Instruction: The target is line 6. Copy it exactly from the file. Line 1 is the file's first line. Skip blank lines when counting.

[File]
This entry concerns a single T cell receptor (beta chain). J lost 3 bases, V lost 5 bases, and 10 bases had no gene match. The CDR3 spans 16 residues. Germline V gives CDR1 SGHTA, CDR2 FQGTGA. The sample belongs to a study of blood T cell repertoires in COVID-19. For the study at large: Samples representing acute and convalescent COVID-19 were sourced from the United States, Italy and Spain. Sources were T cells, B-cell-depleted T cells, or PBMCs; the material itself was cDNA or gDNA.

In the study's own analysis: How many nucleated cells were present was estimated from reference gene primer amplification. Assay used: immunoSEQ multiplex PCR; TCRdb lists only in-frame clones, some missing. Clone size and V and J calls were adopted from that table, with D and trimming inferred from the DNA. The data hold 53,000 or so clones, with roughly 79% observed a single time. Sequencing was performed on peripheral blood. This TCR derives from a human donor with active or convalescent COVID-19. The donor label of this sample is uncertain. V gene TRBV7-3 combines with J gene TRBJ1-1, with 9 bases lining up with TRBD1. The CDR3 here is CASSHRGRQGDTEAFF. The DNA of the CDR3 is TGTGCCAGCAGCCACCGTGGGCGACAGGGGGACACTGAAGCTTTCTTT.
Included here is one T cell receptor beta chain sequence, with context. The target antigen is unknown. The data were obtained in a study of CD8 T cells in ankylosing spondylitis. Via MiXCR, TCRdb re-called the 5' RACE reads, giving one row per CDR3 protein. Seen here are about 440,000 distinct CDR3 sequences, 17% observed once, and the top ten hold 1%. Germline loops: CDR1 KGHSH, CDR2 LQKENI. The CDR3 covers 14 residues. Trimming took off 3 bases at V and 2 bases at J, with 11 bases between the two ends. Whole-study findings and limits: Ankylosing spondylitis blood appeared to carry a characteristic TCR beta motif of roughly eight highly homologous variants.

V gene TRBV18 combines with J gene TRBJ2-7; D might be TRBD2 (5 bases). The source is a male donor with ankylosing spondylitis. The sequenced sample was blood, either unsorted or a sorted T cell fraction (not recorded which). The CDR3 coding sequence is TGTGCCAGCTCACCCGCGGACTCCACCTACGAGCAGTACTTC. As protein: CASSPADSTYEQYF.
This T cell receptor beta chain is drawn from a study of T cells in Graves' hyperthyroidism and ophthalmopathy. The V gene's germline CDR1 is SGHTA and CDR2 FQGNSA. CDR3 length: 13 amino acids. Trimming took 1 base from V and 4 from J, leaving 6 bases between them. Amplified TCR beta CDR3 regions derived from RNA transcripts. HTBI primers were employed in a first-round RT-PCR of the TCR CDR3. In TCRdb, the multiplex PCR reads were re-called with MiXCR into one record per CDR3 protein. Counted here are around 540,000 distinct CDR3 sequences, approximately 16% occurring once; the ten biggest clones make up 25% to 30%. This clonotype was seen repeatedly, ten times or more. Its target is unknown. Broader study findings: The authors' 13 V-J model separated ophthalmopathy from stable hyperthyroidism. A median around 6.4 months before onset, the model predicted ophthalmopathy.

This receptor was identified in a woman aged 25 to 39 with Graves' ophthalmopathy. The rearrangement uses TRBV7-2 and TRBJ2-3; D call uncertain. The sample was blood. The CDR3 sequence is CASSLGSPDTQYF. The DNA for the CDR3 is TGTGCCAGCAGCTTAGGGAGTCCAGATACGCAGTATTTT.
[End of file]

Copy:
This receptor was identified in a woman aged 25 to 39 with Graves' ophthalmopathy. The rearrangement uses TRBV7-2 and TRBJ2-3; D call uncertain. The sample was blood. The CDR3 sequence is CASSLGSPDTQYF. The DNA for the CDR3 is TGTGCCAGCAGCTTAGGGAGTCCAGATACGCAGTATTTT.